Tuesday, September 06, 2011

Mental Disorders: The Greatest Health Challenge In The 21st Century

A landmark study presented at the European College of Neuropsychopharmacology's conference in Paris this week is reporting that "mental disorders have become Europe’s largest health challenge in the 21 century."

The study included 514 million people from 30 countries and interrogated "all major mental disorders." Do you think it will help break through the stigma and lack of funding?

Here are some of their findings:
  • Each year, 38.2% of the EU’s population, 164.8 million people, suffer from a mental disorder.
  • The most frequent disorders are:
    • Anxiety (14.0%)
    • Insomnia (7.0%)
    • Depression (6.9%)
    • Somatoform disorders (6.3%)
    • Alcohol and drug dependence (>4%)
    • Attention-deficit and hyperactivity disorders (ADHD, 5% in the young)
    • Dementia (1% among those aged 60-65, 30% among those aged 85 and above)
  • Except for substance disorders and mental retardation, no significant cultural or country variations were found.
  • No improvements were found in the notoriously low treatment rates for mental disorders in comparison with the 2005 data. Still only one third of all cases receive treatment.
  • Millions suffer from neurologic disorders such as stroke, traumatic brain injuries, Parkinson’s disease and multiple sclerosis, that may have to be counted on top of the above estimates.
  • Disorders of the brain, as measured by disability-adjusted life years (DALYs), are the largest contributor to the EU’s total morbidity burden.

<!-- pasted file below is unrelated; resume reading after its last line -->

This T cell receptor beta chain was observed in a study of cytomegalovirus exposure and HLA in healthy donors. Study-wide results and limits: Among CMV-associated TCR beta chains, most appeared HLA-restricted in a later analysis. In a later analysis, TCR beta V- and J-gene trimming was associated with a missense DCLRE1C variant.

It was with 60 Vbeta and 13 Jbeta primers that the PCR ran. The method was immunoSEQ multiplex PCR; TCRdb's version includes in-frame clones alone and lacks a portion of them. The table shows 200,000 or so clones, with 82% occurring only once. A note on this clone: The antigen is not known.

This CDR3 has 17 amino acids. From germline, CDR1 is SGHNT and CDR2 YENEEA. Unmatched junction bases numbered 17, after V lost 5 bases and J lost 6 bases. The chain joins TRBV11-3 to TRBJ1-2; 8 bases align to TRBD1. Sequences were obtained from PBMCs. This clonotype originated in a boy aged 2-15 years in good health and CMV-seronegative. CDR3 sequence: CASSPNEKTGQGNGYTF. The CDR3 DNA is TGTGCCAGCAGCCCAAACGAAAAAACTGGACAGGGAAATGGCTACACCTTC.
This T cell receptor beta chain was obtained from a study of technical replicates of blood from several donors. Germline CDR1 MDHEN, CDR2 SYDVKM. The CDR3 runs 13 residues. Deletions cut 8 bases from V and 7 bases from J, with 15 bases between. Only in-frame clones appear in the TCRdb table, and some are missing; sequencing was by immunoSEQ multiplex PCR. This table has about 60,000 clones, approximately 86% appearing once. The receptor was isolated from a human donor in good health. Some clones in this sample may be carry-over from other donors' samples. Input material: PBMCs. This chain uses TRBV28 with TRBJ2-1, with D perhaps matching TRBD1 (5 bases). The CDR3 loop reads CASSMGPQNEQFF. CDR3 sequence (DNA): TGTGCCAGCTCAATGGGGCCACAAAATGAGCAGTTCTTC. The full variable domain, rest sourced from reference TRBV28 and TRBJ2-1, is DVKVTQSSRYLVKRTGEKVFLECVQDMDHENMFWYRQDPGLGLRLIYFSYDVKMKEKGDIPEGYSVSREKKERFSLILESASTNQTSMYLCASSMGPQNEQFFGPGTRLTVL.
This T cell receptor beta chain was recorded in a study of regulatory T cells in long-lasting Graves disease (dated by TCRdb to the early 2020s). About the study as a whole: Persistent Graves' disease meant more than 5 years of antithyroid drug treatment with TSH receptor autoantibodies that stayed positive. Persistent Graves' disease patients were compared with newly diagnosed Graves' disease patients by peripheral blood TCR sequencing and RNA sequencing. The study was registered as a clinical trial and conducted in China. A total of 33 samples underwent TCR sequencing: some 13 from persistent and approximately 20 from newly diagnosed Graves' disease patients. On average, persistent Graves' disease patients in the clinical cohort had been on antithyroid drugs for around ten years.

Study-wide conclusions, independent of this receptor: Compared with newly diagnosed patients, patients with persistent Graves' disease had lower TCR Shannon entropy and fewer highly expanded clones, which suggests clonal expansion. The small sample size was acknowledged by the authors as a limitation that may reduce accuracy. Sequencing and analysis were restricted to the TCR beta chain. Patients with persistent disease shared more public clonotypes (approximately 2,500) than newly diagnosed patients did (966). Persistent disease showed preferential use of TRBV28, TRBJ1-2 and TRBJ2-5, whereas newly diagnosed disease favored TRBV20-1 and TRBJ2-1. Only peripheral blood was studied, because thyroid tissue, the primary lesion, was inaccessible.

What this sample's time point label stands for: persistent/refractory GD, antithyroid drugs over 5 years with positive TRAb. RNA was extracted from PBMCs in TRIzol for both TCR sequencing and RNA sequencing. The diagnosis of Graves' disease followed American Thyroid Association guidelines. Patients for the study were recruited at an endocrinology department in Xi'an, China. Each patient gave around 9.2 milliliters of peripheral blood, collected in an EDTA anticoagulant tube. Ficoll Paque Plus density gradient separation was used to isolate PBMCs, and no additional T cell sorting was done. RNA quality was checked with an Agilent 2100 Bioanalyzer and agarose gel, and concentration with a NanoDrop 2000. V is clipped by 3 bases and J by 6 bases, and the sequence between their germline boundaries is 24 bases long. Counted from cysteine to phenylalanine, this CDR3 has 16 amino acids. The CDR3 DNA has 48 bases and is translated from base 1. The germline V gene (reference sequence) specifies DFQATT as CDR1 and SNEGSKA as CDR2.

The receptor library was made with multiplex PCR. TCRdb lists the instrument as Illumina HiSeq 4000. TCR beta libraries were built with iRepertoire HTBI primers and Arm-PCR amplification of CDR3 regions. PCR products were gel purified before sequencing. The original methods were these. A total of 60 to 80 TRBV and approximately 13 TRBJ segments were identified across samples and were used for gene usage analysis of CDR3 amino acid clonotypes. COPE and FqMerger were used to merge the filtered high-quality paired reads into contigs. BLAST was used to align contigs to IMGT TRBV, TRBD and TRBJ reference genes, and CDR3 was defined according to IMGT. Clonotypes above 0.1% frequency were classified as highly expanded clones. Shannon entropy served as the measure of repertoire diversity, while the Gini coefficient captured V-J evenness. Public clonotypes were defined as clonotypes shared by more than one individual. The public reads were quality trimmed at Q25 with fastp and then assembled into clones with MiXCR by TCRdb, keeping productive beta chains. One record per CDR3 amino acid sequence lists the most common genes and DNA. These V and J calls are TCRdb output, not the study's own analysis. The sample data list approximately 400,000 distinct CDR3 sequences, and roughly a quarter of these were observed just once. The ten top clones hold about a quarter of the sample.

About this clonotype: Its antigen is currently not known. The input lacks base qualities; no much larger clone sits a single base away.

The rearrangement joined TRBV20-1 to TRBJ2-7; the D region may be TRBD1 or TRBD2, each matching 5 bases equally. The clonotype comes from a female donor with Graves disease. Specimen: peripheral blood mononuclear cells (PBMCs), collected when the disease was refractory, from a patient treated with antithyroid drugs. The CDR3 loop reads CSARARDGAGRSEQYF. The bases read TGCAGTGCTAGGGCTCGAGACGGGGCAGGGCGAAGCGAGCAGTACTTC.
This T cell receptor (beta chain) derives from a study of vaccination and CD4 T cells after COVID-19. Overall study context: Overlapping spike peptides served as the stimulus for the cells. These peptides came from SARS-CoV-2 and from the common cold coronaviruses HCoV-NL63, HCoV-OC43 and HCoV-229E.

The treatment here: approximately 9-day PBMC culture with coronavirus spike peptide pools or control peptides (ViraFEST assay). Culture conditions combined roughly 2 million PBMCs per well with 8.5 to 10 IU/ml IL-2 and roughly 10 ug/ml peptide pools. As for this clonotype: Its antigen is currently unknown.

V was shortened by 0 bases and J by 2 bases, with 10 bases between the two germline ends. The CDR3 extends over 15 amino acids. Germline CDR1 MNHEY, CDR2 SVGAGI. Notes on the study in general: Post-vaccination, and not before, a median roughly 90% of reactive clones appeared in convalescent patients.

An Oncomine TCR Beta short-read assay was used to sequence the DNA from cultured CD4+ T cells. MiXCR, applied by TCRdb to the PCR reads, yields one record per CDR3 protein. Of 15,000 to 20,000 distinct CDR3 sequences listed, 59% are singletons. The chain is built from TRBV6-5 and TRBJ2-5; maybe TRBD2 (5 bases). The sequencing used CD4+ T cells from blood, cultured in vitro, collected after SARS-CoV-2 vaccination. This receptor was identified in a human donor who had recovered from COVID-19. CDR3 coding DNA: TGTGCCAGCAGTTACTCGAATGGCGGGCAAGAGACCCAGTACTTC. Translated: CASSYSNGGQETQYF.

• The four most disabling conditions (in terms of DALY) were depression, dementias, alcohol use and stroke.
The study identified challenges:
  • The marginalisation and stigmatisation of many disorders of the brain.
  • The lack of public awareness about the full range of disorders of the brain and their burden on society.

I was wondering how the US compared and curiously an article appeared in my health news stream about this CDC study:

Mental Illness Surveillance Among Adults In The United States, Morbidity and Mortality Weekly Report (MMWR), September 2, 2011

The Centers for Disease Control and Prevention (CDC) say:
"Mental illnesses account for a larger proportion of disability in developed countries than any other group of illnesses, including cancer and heart disease. In 2004, an estimated 25% of adults in the United States reported having a mental illness in the previous year. The economic cost of mental illness in the United States is substantial, approximately $300 billion in 2002."
They say nearly half of us will develop at least one mental illness during our lifetime. These are only reported illnesses. I imagine the number of unreported cases is considerable, especially addictions, in light of the stigma attached to mental illness.

They say that mental illness makes outcomes for chronic diseases (cardiovascular disease, diabetes, obesity, asthma, epilepsy, and cancer) worse, and that this increased morbidity is partly a result of lower use of medical care. Does that mean that having millions of uninsured and underinsured Americans costs taxpayers more?

Here's a map from the CDC showing the prevalence of depression among adults (over 18 years) in 2006. Their map showing "serious psychological distress" is identical:

Wouldn't it be nice if people could speak as openly about their dementia and depression as they do their heart disease and diabetes? Wouldn't it be nice if we saw mental illness as an opportunity to show compassion, instead of an opportunity to drug?


Anrosh said...

Easier said than done ! "Friends" run away from you (lest you ask them for help) and Extended relatives stop talking or make conversations very brief. People understand poverty only when it knocks at their door, same is the case with Mental Health.

Bix said...

I wonder how Pat Summitt's life will change now that she's announced her early-onset dementia. She said it wasn't going to keep her from coaching.

I read the story of Richard Taylor Ph.D. who lost his job "because I just happen to mention to my Dean that I had been diagnosed with a mild form of dementia that didn’t seem to be impacting my teaching (teacher of the year for three years in a row)."